Harrison Ford's Goal As A Performer Is To Never 'Get Caught Acting'

Harrison Ford has been taking more chances lately, jumping from a silver screen career to starring in two streaming shows, as well as joining the Marvel Cinematic Universe. Ford is truly one of the great movie stars, having played iconic characters like Indiana Jones, Jack Ryan, and Han Solo along with more serious dramatic turns in films like "Witness" and "Presumed Innocent." 

Whatever role he takes, however, Ford seems to inject quite a bit of himself into it. People don't really watch Ford's performances to see him "disappear" into the role; they watch them to see Harrison Ford. In a 2002 interview with Empire Magazine, the actor explained that his goal as a performer is to "never get caught acting," and that for him a large part of that is choosing roles that fit his particular skillset.

There are many ways to approach the art of acting, from the sometimes controversial "method acting" to Ford's brand of movie star cool, and they all serve different but equally important purposes. Ford is fantastic at what he does, and his acting approach is on brand with his laidback persona. If you could be as cool as Harrison Ford all the time, why would you want to be anything else?

An empathetic approach to acting

In the Empire interview, journalist William Thomas asked Ford if he ever worried that he didn't play a wide enough range of characters, and Ford was his typical, bluntly honest self:

"Yup. And I bumped on the edge with 'Sabrina,' 'Regarding Henry' and 'Mosquito Coast.' But when a character is sufficiently different to the others the audience has seen me play, they get worried by it. They say, 'The man's acting. He's acting now.' [...] The basic skill of an actor is, in fact, empathy, and that's maybe not a skill, it's a disposition. I am an assistant storyteller. I enjoy feeling useful to a team effort. It's my way of finding a use for myself, a utility in this world. So what I'm ambitious for is to not get caught 'acting.' I want to really feel the role and not let people see the process, or to let them stand back and admire it, because I think that does finally get in the way."

Thomas compares Ford's explanation of acting to his approach to carpentry (he was a carpenter before becoming an actor), and Ford agreed. There is a craftsman's approach to his acting method, and he views empathy as the craft. When he steps too far outside of characters that he can directly empathize with, then his acting skills are stretched in a way he's no longer comfortable with. Some artists like to test their limits at every turn, while others steadily improve their craft, and Ford is the latter.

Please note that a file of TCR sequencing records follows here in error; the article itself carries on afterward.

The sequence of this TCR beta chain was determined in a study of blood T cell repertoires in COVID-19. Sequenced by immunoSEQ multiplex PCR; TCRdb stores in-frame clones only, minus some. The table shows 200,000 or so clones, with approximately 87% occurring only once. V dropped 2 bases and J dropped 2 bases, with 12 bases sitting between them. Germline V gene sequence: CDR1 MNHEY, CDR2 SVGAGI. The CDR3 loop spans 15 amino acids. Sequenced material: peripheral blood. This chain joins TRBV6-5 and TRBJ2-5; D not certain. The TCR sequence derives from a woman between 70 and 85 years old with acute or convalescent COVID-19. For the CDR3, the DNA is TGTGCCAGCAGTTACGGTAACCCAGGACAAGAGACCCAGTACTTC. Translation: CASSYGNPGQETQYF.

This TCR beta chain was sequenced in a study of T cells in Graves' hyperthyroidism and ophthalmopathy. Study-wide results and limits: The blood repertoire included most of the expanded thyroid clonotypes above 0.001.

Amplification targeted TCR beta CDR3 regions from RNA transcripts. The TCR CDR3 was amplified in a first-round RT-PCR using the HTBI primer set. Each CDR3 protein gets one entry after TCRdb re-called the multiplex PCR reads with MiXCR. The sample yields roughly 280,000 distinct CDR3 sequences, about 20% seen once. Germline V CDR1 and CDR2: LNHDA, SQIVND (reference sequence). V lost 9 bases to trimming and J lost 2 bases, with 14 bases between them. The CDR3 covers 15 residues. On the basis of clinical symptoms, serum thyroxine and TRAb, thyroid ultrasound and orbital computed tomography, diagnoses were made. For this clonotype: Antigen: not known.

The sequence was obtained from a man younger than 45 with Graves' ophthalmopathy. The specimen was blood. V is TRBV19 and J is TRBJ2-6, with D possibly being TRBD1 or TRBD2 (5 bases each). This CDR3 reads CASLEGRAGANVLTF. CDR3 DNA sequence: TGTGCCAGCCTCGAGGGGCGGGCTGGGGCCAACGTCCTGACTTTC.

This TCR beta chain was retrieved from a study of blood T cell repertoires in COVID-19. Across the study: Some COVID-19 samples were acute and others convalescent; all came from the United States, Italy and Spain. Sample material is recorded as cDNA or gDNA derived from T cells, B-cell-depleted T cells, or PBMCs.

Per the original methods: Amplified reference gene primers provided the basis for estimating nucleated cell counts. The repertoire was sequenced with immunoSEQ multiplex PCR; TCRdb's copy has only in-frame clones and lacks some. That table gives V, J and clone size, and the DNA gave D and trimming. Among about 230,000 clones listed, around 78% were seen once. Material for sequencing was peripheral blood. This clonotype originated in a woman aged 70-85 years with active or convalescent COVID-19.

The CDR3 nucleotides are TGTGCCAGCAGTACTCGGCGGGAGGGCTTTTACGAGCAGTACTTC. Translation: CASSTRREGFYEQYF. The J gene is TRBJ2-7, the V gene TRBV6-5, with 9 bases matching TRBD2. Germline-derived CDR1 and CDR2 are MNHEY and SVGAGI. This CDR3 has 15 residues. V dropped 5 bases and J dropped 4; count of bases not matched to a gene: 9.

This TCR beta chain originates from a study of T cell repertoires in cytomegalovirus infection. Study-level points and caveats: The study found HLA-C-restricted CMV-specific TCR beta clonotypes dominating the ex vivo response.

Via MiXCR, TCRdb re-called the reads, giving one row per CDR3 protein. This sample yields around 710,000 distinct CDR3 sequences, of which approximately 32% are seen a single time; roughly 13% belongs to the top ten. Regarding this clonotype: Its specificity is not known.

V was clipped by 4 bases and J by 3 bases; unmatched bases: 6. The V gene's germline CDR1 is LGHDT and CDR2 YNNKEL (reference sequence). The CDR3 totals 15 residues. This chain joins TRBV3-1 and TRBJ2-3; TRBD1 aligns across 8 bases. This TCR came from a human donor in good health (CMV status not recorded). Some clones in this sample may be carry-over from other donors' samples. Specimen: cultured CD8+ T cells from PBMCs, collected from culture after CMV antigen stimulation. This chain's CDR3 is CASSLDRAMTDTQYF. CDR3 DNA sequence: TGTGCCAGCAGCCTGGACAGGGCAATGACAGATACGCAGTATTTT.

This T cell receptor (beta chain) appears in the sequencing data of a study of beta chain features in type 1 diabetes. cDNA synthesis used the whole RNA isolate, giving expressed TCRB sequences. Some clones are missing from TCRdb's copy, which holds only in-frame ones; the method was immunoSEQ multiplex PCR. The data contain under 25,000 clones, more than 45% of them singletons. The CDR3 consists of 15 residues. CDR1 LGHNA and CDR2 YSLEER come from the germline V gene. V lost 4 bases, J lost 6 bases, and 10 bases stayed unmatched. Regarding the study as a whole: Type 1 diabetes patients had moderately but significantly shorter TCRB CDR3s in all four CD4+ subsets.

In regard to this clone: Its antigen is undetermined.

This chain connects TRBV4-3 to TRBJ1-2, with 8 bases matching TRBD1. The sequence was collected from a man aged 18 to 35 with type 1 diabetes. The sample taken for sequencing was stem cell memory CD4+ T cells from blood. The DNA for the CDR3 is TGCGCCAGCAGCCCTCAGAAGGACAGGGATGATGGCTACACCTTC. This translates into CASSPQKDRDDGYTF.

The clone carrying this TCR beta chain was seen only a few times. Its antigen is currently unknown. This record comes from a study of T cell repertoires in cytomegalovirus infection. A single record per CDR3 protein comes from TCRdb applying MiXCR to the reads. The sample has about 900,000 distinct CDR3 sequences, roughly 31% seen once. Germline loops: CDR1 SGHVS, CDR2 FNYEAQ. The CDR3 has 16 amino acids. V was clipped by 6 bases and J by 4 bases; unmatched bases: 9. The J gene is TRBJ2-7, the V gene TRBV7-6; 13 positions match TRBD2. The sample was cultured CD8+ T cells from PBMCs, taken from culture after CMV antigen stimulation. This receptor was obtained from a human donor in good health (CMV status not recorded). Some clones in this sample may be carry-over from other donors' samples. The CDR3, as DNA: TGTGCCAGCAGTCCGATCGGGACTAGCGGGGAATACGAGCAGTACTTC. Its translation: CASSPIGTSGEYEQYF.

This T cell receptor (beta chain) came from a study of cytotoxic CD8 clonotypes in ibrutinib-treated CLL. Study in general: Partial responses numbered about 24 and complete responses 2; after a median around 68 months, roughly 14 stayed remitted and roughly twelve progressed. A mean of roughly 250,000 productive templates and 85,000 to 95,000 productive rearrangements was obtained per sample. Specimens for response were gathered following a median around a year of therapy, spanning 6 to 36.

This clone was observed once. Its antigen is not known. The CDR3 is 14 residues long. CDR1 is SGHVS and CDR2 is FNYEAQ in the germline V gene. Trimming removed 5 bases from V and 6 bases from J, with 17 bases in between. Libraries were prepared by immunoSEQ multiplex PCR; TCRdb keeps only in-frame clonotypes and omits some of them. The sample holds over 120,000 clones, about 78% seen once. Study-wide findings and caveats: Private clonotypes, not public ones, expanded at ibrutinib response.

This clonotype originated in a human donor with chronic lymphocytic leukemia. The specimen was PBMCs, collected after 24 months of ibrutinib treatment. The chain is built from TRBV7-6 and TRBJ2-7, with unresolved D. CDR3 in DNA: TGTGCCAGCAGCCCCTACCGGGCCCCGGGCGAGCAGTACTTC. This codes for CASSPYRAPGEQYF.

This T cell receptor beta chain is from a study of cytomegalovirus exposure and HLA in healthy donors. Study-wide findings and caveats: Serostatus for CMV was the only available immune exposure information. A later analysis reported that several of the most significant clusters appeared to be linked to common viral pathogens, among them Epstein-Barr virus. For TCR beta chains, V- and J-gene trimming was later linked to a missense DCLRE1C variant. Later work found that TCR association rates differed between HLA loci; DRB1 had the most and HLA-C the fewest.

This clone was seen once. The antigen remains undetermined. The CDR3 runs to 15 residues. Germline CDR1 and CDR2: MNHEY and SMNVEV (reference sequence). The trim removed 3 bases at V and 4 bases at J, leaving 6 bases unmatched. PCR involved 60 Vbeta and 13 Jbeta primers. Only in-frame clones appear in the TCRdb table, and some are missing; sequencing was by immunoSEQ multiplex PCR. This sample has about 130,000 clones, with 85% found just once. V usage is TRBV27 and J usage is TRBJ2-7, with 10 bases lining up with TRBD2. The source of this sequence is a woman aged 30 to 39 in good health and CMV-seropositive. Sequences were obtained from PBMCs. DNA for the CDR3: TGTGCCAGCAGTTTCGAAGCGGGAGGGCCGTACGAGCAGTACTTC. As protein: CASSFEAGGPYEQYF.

Acting like a movie star

Like carpentry, Ford views each role as something that has to be perceived "from the ground up," starting with a "firm foundation." In the case of Ford's acting career, that firm foundation is his own life and experiences, which allow him to empathize with a variety of characters. He may not have the experiences of a rebellious space smuggler or a world-traveling archaeologist, but he can compare his experiences as a human being to those of Han Solo or Indiana Jones

Some characters are just a bridge too far, pushing Ford into playing someone he can't connect to at all. Even when he plays a villain, like in "What Lies Beneath," he finds something in the character that clicks with his own personality and explores that. Ford is at his best playing confident but reserved men, and he's really made an art of being a movie star.

Ford's approach to acting fits right in with his relaxed persona in interviews, where he frequently cracks dry jokes with perfect deadpan inflection. If there's one thing that Ford has perfected even more than acting, it's being a smart-aleck. It will be fascinating to see how that translates to the screen when he stars in the dark comedy series "Shrinking" with Jason Segel on Apple TV+, premiering on January 27, 2022. 

Thank goodness for Ford trying new things, because we don't get to see his comedic chops often enough and he's one seriously funny guy. Just don't ask him to show off how well he can act.